the trace of Thoreau which finds no value in outward conformity consoled-

slash-tempered by the delusion of inward independence. He would hate

me for spending $200 on an 1865 first edition of his letters,

edited by Emerson, at an antiquarian bookshop in Sonoma. He would hate


Sonoma and curse me for liking to get drunk, and no not on the liquor

of esoteric doctrines. He would not appreciate the rigorous

contradiction at the heart of my economy, an insufficient wildness

compounded by a failed domestication. He would have an even greater disdain

for the digital scan now freely available of this collection,


or the fact that a market exists where it fetches a thousand dollars.

Let what’s gone stay gone, HDT would say, so long as those present stay perfect.

In a letter dated 1842 to Lucy Brown—the woman who introduced him

to RWE (her brother-in-law), a passionate attachment biographers call it (a cathexis

later transferred to Mrs. Emerson)—he says about his tetanic late brother:


I do not wish to see John again—I mean him who is dead—but that other,

whom only he would have wished to see, or to be,

or whom he was the imperfect representative. For we are not what

we are, nor do we treat or esteem each other for such,

but for what we are capable of being. But when I say that I’m capable


of anything I usually mean that which would land me in the clink or sink me.

But as it is I cosplay each day as a respectable person, not

letting on that I’d rather be looking at naked people on the Internet,

lost in a trance-like tryst with a beautiful stranger

with no concern for discerning between realms of the real and imagined.


But such dispassion, trenchant metaphysics notwithstanding, is a luxury,

a species of dissolution, unaffordable to or by my rioting brothers and sisters

who rise in protest, who burn their own neighborhoods, who go to jail,

who live and die in ways as beyond me as the essence of God is beyond us all.

What kind of creator sky deity admires much less preaches poverty?


One who’s never lived in squalor or want or gone to a shitty school or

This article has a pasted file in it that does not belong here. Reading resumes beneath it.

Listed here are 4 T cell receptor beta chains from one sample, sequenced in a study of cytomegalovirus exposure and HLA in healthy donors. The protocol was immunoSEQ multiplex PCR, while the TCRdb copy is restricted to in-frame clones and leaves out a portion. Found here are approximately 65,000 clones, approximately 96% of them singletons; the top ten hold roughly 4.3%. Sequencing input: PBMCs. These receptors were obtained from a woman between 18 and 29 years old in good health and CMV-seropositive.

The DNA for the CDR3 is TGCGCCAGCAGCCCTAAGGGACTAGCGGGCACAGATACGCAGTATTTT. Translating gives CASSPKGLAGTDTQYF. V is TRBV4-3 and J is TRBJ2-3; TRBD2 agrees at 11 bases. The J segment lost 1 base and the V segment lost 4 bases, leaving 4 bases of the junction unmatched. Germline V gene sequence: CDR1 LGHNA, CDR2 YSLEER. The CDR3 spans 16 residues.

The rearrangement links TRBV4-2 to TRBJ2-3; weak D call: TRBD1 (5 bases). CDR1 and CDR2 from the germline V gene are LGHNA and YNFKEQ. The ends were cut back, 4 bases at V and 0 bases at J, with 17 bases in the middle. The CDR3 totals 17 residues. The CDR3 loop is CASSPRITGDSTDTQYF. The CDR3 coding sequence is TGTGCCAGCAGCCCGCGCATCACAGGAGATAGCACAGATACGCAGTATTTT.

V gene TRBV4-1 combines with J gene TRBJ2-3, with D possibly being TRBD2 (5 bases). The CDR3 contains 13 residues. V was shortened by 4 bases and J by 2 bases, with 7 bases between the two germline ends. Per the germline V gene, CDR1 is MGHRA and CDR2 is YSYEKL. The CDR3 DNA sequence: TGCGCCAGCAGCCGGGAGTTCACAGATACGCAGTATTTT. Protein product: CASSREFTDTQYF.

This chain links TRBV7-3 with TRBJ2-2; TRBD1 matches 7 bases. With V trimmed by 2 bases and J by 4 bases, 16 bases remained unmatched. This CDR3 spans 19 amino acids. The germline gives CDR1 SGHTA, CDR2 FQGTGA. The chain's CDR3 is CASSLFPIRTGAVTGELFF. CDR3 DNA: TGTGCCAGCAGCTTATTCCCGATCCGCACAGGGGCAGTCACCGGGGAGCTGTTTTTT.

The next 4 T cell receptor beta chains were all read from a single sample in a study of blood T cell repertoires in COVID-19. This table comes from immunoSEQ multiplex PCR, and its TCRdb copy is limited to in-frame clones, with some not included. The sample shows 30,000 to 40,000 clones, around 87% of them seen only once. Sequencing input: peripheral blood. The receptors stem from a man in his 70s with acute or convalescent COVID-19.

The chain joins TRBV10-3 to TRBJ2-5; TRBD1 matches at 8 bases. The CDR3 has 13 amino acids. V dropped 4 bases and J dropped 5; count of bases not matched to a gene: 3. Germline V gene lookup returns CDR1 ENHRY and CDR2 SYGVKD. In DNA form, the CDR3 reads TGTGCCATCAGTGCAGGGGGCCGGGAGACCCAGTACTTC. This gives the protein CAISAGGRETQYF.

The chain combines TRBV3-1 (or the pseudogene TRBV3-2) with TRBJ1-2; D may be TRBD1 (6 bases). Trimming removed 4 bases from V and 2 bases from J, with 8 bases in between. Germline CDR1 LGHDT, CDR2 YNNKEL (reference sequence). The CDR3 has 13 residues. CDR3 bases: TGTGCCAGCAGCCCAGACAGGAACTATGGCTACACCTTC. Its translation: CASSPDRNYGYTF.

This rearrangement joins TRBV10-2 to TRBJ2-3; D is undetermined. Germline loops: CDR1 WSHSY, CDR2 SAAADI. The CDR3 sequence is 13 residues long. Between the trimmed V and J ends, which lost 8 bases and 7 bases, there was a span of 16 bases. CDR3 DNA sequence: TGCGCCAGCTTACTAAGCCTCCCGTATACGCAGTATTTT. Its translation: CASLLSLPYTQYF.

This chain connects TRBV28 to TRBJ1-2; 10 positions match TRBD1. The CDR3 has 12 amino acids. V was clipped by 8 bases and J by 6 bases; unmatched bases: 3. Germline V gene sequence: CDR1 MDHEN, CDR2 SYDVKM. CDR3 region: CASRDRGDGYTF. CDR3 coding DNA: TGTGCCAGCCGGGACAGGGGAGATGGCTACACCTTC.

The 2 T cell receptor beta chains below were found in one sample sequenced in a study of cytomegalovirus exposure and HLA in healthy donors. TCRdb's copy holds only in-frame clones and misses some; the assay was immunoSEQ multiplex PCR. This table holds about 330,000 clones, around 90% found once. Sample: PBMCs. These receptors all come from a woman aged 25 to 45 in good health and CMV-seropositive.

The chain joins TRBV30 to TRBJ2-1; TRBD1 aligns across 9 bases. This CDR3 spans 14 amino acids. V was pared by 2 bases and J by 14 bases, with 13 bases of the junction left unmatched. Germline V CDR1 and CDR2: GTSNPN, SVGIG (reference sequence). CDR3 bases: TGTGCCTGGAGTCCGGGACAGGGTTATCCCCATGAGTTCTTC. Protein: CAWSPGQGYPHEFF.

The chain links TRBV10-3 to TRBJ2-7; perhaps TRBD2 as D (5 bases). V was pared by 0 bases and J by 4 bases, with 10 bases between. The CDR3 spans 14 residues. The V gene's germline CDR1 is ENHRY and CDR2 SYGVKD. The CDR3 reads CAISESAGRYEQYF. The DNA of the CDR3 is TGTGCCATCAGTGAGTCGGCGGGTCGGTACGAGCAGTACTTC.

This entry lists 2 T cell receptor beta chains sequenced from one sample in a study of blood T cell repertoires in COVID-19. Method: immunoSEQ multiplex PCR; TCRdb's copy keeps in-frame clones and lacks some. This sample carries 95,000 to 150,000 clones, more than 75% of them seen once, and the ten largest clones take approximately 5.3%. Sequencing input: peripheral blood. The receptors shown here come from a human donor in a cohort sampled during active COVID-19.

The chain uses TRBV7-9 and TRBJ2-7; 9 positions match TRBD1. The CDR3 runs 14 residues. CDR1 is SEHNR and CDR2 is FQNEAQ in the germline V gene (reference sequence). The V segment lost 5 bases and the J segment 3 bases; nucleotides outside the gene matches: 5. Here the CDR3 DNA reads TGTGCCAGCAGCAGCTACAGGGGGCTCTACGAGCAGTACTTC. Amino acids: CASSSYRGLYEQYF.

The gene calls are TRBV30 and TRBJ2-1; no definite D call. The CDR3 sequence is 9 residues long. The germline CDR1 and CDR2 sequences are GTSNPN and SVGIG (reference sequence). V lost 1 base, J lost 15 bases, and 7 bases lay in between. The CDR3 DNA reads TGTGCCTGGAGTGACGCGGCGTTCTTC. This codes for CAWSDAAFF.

hasn’t grown up under an omnipresent threat of violence.

One whose genealogy is not generations of the oppressed and ghettoed

who was not the subhuman other on whose backs the new money

that became the old money was made. If Jesus returns, and that’s a pretty


big if, the rapture will not disappear the virtuous but open up the prisons—

it says right here: the Lord looseth the prisoners—

for what else did a Christ say the gist of his project was but wholesale reversal:

to bring what’s dead to life, to sight the blind, to release the captives,

so by Latin raptus (to carry off or snatch away) he must mean


to return them. We must confront the possibility that things haven’t turned out

as intended; there is no end at which all things will be unfolded,

no arc or entelechy toward which the human history, despite what nature implies

by analogy, moves. Truly, I say unto you, only the addict

can know self denial and earthquakes happen because plate tectonics;


the crust floats atop the lithosphere asthenosphere boundary, a six-mile thick

slurry of sludgy rock, and when the plates shift we see

what we’re worth—no birds get harmed—and under the rubble of temples

we can’t protect we understand how limited the dithyramb of justice will prove.

On the day my father was born Jung gave a seminar on Zarathustra


in Zurich, where he examined and explicated the image of the serpent and eagle,

and asked what does it mean for chthonic snake to encircle the neck

of inspirited accipiter, the animal under the sun and the cleverest

animal under the sun—out on reconnaissance as Nietzsche says?

Something to do with inverting the age-old clash between Geist-slash-Grund:


If we forget that we also consist of a living body, and try to live

in an entirely spiritual medium, the body is going to suffer; and inasmuch

as the body suffers the mind is affected too. It’s a terrible strain on our minds

when we are not right with our bodies. So though he hopes

that his beasts will guide him, it is very questionable they will.


My father, a man’s man who lived to mow his lawn and keep his trees trimmed,

who if born to a decadent age, like his sons, would have manscaped—

such a lover, so wanting to please—like he landscaped,

with delight and care. He wore a bronze belt buckle with a flying eagle

icon in low relief, probably swag from some manager’s seminar


years before he failed to learn to keyboard or realized he didn’t give a shit to master

much less muddle through with modern business; mail and bills

to pay he kept in a hollowed out tortoise shell, and a taxidermied deer

head hung above his desk. What did it mean to find a book of bondage porn he owned?

What does it mean to be uncursed with knowledge of him drunk or naked?


He never went to church but read the Bible every day; I have no idea

what, besides Republican orthodoxy, he believed in,

no clue what—beyond Kentucky, maybe, his Southern sense of honor & duty,

or between history and family—mattered to him most.

Why was it tough to understand, when I asked him if he even loved


me, what it meant for him to say because you’re mine? I wonder what hamartias

bequeathed to me—let’s give a metaphor the benefit of doubt—

what inbred inadequacies, I’ve fated my sons

to bear without even trying: incarceration fears? feeble lungs? the stronghold

of lusts and arcane dispositions masked by convention?


a thralldom to pain and the body and blessed rot? Whatever, we perform it (invent

your antecedent) again and again. Noah’s curse of Canaan,

what church fathers called the creation of servitude, followed Ham’s discovery